Dr. Corinne Fredouille is affiliated to the LIA, Laboratoire d’Informatique d’Avignon. She has worked for over fifteen years on the objective assessment of voice and speech disorders in collaboration with the LPL, Laboratoire Parole et Langage, and other national academic and clinical partners. She is currently involved in the RUGBI project. Corinne is promoted to the rank of professor at Avignon University from September 2021. Congratulations Corinne!
Accentual variation at the word level refers to various ways of pronouncing the same lexical item (Figure A). This kind of variation does not have a contrastive role in French, so it should be processed non-linguistically by native French listeners. This hypothesis was tested in an ABX task by manipulating the ear of presentation, where native (/balɔ̃/ – /baˈlɔ̃/) and non-native (/ˈbalɔ̃/ – /baˈlɔ̃/) accentual pattern were tested.
(A) Phonemic and prosodic profile for the word /balɔ̃/ (“ball”) produced by a male voice (a) in its unaccented version /balɔ̃/, (b) with primary accent on its second syllable /baˈlɔ̃/, and (c) with primary accent on its first syllable /ˈbalɔ̃/. (B) Percentage of correct responses as a function of the ear of presentation, the type of mismatch, and the type of accentual pattern; (a) the native accentual pattern “unaccented /balɔ̃/ – accented 2nd syllable /baˈlɔ̃/” and (b) non-native accentual pattern “accented 1st syllable /ˈbalɔ̃/ – accented 2nd syllable /baˈlɔ̃/”. Error bars represent standard error.
The stimuli A and B varied either in accent (e.g., /ˈbalɔ̃/-/baˈlɔ̃/), in one phoneme (e.g., /baˈlo/-/baˈlɔ̃/), or both in accent and in one phoneme (/ˈbalo/-/baˈlɔ̃/). The native pattern resulted in similar performance with accentual and phonemic differences when stimuli were presented in the left ear, but worst performance with accentual differences than phonemic differences when stimuli were presented in the right ear (Figure B-a). The non-native pattern resulted in persistent difficulty, regardless of the ear of presentation, with worst performance with accentual differences than phonemic differences (Figure B-b).
These results suggest that a native contrast is processed as a non-native contrast when the stimuli were presented to the right ear, and thus when the processing was pushed into the left hemisphere. They also show that, for French native listeners, a non-native accentual contrast never reaches the performance of a native contrast, regardless of the cerebral hemisphere that primarily processes this information. More generally, the study reveals that a right-hemisphere advantage is observed in the processing accentual variation at the word level, and thus that this kind of information is processed as non-linguistic variation.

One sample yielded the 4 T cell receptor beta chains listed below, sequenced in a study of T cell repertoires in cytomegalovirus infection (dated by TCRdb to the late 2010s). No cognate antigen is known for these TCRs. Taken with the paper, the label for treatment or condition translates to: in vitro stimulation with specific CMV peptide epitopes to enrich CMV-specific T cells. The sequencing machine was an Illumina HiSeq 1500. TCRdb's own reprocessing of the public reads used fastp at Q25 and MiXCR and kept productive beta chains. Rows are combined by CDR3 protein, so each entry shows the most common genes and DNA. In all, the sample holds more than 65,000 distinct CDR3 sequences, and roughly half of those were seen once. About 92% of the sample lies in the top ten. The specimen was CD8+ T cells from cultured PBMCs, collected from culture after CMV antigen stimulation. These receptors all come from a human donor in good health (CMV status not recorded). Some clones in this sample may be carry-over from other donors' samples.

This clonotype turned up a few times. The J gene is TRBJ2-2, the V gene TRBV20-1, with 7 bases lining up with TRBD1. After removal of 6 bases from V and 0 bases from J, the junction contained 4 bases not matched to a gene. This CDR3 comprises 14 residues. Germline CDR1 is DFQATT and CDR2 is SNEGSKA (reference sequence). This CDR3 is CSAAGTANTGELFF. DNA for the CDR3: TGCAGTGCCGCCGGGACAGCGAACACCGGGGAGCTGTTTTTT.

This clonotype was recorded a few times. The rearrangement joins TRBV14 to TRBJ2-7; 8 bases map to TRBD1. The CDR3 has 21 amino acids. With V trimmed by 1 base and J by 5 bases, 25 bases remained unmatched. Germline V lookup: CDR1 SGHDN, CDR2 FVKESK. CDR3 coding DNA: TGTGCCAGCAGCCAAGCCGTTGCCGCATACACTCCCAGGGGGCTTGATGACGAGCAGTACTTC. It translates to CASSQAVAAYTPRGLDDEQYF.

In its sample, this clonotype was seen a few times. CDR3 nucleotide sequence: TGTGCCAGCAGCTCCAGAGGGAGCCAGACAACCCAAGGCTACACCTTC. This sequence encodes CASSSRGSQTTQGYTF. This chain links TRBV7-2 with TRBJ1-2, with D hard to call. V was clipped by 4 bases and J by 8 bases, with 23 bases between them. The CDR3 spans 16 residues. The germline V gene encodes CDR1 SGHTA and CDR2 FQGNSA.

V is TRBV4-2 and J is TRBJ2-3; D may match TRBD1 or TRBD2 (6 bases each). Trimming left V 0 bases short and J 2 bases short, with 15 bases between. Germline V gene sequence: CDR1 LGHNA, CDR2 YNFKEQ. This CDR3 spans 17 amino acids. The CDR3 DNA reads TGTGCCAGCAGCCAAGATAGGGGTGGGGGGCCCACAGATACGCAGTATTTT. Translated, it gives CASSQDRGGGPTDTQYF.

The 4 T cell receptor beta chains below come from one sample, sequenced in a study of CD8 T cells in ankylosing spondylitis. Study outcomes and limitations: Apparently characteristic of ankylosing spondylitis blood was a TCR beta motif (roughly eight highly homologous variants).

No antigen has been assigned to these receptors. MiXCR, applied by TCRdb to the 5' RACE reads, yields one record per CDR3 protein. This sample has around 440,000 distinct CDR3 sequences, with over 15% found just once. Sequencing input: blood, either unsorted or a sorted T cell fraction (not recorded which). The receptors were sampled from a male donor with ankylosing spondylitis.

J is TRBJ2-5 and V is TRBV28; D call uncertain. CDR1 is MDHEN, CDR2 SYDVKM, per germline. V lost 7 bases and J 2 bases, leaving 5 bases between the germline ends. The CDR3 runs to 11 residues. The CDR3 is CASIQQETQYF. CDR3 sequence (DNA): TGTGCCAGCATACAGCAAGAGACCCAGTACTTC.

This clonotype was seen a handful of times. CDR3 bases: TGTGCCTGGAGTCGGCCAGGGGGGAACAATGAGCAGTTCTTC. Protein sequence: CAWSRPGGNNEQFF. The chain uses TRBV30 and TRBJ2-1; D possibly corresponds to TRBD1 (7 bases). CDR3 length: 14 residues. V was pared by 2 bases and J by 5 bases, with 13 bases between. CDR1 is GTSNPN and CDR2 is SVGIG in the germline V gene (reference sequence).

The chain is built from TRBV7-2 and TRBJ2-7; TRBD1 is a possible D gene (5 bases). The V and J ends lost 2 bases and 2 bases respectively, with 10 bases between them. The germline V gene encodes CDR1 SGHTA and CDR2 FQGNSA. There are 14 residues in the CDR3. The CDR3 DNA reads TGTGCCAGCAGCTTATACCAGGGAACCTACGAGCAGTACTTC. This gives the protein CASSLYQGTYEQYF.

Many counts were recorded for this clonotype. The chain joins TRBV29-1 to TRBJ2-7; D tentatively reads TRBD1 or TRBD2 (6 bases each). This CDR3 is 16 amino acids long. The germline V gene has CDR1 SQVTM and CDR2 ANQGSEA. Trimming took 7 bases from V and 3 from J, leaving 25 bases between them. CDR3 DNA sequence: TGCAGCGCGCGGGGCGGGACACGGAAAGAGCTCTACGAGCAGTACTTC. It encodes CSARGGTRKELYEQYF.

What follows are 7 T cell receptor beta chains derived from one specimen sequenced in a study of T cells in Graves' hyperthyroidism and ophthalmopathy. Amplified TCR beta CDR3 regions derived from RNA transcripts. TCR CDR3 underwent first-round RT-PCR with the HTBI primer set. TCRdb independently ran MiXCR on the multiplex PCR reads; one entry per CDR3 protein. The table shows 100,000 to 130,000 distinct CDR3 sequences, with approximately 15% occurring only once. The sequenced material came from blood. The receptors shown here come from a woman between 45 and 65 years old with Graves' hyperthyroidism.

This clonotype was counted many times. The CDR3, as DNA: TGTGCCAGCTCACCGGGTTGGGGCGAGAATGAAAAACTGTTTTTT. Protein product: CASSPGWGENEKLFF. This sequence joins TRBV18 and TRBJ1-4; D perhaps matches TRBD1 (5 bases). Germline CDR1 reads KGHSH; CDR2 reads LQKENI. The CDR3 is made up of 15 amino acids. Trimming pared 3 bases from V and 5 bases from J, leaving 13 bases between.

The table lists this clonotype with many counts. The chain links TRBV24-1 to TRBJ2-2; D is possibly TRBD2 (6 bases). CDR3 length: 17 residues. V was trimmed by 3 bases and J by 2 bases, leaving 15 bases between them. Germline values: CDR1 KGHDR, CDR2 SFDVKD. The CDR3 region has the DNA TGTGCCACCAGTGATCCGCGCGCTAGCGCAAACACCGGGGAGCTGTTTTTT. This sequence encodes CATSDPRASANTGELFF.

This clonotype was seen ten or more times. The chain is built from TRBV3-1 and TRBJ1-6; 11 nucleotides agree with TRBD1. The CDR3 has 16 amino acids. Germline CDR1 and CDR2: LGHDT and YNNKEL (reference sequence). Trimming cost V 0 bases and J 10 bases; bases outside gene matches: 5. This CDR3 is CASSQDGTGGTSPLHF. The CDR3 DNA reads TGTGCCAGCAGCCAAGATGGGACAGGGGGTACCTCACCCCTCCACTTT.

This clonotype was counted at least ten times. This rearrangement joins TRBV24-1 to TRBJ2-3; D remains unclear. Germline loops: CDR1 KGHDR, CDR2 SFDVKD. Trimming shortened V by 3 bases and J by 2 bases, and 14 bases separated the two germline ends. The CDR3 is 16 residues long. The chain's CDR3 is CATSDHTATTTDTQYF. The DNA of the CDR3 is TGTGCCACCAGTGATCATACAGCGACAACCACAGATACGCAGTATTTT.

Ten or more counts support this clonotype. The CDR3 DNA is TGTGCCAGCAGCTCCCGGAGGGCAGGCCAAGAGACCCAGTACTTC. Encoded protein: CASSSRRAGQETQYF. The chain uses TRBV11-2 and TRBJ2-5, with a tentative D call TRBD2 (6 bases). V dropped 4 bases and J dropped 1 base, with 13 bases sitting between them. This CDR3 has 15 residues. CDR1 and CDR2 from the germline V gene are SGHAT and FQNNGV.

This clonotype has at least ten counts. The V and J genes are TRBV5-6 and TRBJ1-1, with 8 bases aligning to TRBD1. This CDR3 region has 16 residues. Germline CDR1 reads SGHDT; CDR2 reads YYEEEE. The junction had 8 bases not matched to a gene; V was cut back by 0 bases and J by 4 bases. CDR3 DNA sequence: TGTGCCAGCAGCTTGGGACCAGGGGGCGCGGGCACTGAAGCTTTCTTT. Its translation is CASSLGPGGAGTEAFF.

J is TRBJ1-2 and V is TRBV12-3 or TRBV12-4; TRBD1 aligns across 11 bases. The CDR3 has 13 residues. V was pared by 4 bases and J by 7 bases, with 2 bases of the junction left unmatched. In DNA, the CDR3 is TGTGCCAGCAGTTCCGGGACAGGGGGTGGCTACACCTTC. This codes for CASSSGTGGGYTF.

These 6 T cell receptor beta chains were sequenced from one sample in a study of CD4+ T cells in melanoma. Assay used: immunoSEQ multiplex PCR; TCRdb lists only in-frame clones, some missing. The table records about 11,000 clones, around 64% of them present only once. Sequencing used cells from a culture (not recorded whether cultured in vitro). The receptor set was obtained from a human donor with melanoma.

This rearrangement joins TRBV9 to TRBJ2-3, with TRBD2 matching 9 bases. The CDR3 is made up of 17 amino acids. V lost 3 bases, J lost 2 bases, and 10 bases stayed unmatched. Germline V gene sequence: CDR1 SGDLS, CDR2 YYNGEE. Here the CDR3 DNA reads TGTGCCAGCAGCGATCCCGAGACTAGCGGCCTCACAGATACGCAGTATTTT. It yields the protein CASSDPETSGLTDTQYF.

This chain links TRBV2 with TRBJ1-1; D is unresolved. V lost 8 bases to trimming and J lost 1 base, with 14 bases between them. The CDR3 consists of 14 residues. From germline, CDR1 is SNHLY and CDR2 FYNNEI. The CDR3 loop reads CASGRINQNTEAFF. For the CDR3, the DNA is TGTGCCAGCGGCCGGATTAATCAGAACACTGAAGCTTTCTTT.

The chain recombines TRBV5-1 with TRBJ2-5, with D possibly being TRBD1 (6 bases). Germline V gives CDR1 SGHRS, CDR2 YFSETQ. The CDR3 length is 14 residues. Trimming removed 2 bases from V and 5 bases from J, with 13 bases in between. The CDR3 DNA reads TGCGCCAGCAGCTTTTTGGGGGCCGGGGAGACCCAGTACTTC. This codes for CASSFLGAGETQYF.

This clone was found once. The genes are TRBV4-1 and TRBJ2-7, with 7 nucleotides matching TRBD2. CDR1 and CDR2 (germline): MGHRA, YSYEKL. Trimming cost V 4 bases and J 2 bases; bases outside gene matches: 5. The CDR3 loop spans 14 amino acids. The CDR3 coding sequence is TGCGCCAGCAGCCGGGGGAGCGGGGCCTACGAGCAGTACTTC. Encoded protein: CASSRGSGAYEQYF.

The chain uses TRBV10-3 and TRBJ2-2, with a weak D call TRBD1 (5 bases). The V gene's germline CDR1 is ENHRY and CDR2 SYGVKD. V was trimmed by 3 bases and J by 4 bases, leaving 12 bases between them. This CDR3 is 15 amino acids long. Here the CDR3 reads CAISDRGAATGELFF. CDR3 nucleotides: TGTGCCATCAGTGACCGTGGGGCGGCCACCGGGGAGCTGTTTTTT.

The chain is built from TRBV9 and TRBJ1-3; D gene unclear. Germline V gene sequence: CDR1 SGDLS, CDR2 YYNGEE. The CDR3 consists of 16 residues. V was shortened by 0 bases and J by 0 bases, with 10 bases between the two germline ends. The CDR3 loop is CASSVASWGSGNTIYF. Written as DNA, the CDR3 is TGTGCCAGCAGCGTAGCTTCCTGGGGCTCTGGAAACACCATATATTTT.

Dietrich Stout, Thierry Chaminade, Jan Apel, Ali Shafti, & A. Aldo Faisal
Human behaviors from toolmaking to language are thought to rely on a uniquely evolved capacity for hierarchical action sequencing. Testing this idea will require objective, generalizable methods for measuring the structural complexity of real-world behavior. Here we present a data-driven approach for extracting action grammars from basic ethograms, exemplified with respect to the evolutionarily relevant behavior of stone toolmaking. We analyzed sequences from the experimental replication of ~ 2.5 Mya Oldowan vs. ~ 0.5 Mya Acheulean tools, finding that, while using the same “alphabet” of elementary actions, Acheulean sequences are quantifiably more complex and Oldowan grammars are a subset of Acheulean grammars. We illustrate the utility of our complexity measures by re-analyzing data from an fMRI study of stone toolmaking to identify brain responses to structural complexity. Beyond specific implications regarding the co-evolution of language and technology, this exercise illustrates the general applicability of our method to investigate naturalistic human behavior and cognition.
René Westerhausen, Adrien Meguerditchian